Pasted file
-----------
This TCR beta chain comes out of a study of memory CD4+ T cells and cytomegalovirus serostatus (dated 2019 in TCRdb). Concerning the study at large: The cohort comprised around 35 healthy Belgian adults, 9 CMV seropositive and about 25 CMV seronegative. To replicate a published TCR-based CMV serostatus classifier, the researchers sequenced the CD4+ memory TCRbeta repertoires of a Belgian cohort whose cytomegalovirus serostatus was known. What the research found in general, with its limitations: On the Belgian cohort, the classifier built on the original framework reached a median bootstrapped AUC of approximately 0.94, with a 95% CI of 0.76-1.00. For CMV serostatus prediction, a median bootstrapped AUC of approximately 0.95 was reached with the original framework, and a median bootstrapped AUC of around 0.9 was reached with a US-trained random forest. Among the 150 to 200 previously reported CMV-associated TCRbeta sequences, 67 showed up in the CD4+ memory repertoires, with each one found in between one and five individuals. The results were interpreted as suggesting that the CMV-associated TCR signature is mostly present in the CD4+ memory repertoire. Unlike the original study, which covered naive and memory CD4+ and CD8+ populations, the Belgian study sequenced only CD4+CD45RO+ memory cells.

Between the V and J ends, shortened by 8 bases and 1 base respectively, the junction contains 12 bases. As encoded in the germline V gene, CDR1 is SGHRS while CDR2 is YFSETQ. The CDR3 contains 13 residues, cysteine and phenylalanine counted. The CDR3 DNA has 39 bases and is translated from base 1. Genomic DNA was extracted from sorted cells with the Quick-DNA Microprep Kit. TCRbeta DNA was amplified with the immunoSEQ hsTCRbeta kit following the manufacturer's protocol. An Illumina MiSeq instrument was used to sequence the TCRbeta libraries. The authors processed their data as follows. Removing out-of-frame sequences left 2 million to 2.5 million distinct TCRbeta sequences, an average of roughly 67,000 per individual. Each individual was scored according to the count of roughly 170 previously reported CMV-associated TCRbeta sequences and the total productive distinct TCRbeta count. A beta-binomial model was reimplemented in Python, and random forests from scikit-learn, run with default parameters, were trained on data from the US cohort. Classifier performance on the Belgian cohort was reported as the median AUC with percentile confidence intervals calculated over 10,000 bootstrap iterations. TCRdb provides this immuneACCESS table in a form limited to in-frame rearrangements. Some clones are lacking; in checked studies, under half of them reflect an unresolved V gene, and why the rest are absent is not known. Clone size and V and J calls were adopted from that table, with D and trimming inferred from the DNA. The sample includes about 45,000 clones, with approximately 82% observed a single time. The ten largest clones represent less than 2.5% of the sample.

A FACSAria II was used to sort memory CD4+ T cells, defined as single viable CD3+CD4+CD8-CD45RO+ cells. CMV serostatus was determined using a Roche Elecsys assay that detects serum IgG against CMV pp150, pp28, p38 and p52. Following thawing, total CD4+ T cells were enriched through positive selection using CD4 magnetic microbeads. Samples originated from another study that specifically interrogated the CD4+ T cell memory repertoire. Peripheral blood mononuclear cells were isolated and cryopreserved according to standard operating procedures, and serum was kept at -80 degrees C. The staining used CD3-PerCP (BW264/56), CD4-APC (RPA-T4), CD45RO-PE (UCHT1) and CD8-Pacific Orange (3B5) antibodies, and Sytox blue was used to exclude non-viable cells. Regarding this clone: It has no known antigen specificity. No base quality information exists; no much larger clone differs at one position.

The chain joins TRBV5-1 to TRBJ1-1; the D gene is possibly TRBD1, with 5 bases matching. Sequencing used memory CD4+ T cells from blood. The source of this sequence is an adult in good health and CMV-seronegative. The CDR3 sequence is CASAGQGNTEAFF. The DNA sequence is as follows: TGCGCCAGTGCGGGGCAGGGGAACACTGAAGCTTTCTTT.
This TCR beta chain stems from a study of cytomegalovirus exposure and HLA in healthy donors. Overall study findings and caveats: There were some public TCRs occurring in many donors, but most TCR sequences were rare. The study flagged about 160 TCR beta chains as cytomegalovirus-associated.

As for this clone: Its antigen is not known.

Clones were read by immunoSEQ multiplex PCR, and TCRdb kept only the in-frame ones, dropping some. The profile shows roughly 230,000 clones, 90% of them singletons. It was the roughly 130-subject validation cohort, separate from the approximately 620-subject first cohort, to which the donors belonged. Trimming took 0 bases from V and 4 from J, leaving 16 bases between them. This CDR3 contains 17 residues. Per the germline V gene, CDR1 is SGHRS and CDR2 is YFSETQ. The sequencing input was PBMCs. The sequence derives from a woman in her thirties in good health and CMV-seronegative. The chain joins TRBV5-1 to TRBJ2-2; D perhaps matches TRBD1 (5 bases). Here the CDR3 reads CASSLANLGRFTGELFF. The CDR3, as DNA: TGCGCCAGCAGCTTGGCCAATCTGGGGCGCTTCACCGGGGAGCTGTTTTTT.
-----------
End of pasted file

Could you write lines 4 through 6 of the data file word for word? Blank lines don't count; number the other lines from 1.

The chain joins TRBV5-1 to TRBJ1-1; the D gene is possibly TRBD1, with 5 bases matching. Sequencing used memory CD4+ T cells from blood. The source of this sequence is an adult in good health and CMV-seronegative. The CDR3 sequence is CASAGQGNTEAFF. The DNA sequence is as follows: TGCGCCAGTGCGGGGCAGGGGAACACTGAAGCTTTCTTT.
This TCR beta chain stems from a study of cytomegalovirus exposure and HLA in healthy donors. Overall study findings and caveats: There were some public TCRs occurring in many donors, but most TCR sequences were rare. The study flagged about 160 TCR beta chains as cytomegalovirus-associated.

As for this clone: Its antigen is not known.